Both the (new) tyres I have bought deflate overnight: I have to pump them up again every time I want to ride them.

This happened before I even rode them for the first time, so no punctures.

Is this just because I haven't got around to adding sealant yet, or is it a serious problem with the rim/tyre? The wheel is Shimano Ultegra 6800.

  • Yes tubeless (ready) need sealant
    – paparazzo
    Oct 2, 2015 at 14:08
  • Did the old tyres/tires lose air fast? Then it may be rim damage or a leak somewhere else. If they were just worn, then your installation may be flawed. Sealant is absolutely required, and if you didn't use it, then you're dependent on air pressure alone to form a seal. If you have no sealant, take the bike to a LBS and get it done right.
    – Criggie
    Oct 2, 2015 at 22:45
  • The rims are only about 6 months old. Previously I used normal tyres with tubes, they did not lose air. Ok will put in sealant and report back.
    – Ne Mo
    Oct 3, 2015 at 7:20
  • @NeMo its been two months now - can you give us an update on your deflating tyres ? Did the sealant help?
    – Criggie
    Dec 4, 2015 at 4:10
  • 1
    Sorry, yes the sealant helped. Just a case of me being dumb
    – Ne Mo
    Dec 4, 2015 at 17:49

2 Answers 2


Is this just because I haven't got around to adding sealant yet...?


The sealant plugs the very small air leaks in the casing and between the rim and bead. The tire will leak down substantially faster without it.

Despite the fact that it's not the subject at hand, it's worth reinforcing what brendan said: make sure you're running tubeless specific road tires for road tubeless. Standard beads- both steel and kevlar- stretch, and without a tube to bind them in place they will stretch enough to climb over the rim and blow off suddenly and catastrophically. You can get away with non-tubeless specific tires at the lower pressures used by mountain bikes- Stan's made their initial mark on the industry by providing conversion kits for non-tubeless rims and tires. But you cannot get away with that at road bike tire pressures. Road tubeless tires use a carbon bead that doesn't stretch, and therefore doesn't blow off the rim. That is the critical innovation that took so long to come around and make road tubeless possible.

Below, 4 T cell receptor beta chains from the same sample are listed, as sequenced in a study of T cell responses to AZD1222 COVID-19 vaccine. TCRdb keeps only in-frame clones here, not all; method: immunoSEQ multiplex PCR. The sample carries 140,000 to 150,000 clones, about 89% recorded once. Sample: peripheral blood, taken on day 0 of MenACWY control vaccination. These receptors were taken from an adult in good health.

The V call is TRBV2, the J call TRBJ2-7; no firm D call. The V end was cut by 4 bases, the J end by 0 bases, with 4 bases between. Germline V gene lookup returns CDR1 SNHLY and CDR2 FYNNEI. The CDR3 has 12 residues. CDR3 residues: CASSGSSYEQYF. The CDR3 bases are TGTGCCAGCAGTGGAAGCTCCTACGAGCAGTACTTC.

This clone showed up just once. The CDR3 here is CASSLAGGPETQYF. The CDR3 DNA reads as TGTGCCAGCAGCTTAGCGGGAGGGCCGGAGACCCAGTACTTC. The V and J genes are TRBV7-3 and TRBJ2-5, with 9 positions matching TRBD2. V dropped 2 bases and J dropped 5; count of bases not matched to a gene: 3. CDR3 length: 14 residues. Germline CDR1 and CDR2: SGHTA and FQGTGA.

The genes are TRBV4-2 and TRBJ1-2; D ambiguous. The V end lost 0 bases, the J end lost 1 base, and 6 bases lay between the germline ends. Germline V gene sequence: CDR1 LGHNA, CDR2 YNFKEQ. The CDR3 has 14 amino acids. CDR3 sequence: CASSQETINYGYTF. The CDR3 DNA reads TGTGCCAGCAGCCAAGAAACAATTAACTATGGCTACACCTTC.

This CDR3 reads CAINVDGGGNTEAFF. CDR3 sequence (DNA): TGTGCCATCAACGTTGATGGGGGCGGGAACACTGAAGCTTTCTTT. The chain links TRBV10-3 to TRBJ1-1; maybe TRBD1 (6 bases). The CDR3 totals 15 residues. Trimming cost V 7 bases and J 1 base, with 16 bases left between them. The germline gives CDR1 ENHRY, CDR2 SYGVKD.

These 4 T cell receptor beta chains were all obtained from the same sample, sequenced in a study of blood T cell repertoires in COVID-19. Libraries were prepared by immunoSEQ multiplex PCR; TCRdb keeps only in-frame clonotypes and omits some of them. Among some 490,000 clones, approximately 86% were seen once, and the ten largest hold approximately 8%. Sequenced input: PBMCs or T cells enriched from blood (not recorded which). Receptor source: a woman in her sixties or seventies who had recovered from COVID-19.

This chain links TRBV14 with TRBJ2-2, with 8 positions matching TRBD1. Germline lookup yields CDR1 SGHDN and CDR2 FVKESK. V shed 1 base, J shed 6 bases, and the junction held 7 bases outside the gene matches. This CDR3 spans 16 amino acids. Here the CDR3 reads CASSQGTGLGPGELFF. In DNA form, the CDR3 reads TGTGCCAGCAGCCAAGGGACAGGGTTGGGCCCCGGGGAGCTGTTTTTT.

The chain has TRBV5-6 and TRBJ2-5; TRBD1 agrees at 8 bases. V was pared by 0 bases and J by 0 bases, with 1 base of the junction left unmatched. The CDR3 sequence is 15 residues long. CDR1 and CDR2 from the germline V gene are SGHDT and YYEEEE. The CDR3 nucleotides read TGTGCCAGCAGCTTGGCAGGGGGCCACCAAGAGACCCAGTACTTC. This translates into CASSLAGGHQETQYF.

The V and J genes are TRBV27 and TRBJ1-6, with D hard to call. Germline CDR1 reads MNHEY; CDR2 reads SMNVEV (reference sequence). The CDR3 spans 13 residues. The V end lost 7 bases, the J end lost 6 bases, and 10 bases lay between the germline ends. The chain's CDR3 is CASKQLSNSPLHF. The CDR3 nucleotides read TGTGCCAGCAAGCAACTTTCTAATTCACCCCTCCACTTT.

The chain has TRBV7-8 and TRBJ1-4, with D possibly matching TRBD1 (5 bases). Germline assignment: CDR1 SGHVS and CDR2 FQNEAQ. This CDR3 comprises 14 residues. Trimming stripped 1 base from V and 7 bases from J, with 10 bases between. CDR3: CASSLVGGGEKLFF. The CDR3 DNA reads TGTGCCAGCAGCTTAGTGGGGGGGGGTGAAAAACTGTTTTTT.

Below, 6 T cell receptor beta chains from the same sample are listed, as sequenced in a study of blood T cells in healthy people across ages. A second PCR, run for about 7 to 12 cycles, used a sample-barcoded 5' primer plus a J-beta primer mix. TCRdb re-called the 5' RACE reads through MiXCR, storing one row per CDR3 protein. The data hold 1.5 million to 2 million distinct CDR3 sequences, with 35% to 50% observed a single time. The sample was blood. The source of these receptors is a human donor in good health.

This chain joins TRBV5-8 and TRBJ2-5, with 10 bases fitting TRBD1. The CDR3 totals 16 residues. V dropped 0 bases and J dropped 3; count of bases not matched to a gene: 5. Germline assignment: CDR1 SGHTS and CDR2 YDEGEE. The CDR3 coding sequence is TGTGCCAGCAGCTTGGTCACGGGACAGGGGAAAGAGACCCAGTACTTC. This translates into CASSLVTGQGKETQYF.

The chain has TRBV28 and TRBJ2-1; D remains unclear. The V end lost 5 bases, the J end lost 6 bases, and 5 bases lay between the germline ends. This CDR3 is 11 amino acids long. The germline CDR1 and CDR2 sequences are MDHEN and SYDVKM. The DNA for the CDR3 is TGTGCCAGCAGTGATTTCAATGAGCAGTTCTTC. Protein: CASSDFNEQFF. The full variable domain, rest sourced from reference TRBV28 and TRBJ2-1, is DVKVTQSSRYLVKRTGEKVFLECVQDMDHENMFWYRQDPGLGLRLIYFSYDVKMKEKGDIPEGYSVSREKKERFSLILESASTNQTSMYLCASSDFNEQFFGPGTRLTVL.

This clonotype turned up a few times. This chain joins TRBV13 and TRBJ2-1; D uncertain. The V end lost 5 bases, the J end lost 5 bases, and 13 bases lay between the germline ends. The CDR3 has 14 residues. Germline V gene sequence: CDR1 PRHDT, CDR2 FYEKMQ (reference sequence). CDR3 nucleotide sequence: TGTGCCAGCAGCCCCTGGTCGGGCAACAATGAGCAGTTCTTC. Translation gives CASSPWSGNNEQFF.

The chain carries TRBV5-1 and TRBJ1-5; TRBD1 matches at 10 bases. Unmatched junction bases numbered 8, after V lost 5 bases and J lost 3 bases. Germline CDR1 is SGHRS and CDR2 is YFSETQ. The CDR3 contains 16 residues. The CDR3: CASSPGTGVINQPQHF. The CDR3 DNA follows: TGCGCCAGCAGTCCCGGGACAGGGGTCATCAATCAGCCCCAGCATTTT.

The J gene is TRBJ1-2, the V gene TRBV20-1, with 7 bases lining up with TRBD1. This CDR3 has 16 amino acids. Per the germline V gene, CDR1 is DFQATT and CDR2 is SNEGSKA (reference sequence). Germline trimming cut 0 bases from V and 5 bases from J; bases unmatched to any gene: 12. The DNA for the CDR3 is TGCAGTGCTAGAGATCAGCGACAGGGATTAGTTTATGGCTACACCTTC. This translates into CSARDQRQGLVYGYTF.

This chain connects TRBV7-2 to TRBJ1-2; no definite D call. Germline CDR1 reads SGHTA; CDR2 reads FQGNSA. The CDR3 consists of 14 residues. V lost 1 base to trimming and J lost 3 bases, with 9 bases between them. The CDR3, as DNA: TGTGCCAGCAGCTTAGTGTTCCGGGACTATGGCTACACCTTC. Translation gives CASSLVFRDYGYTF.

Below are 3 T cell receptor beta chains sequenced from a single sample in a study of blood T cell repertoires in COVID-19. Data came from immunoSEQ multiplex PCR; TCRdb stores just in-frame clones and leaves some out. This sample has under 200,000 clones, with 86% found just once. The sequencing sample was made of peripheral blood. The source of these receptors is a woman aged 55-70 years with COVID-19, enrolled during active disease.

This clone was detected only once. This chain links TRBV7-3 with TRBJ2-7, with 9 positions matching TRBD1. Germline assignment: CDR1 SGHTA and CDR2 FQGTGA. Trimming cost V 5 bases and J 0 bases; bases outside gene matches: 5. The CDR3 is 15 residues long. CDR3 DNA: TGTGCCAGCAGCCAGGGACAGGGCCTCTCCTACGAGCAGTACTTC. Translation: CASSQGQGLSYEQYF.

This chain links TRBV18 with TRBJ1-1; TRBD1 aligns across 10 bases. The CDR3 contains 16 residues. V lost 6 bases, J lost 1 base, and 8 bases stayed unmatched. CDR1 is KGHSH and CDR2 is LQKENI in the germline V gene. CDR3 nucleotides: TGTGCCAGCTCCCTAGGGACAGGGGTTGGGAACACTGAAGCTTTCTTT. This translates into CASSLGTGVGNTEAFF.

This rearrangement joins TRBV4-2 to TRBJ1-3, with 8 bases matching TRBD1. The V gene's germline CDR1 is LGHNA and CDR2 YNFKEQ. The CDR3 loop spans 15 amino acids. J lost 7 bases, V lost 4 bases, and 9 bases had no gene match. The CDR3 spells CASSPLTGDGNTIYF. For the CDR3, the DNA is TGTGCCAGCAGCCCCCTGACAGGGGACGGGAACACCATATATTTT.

Which tyres are you using? If you are using tubeless tyres (e.g. Hutchison Fusion or Schwalbe One) then they will usually seal without sealant when you install them (but don't leave them that way...). If you are not using tubeless tyres, then they will have too many holes in the sidewalls to seal without sealant.

You will need to put sealant in to seal the last few gaps on the rim and pin-prick holes in the sidewalls. The easiest way to do that is to remove the valve core (assuming you have good quality valves with removable cores?) and then use a syringe or very steady hand to pour the sealant in through the valve.

Also, using non-tubeless tyres on a road bike - even if it has tubeless wheels like your Ultegra 6800 - is a bad idea. Please don't do it. There is a good chance of having a tyre burp all it's air out while you are corning, causing a rapid involuntary dismount.

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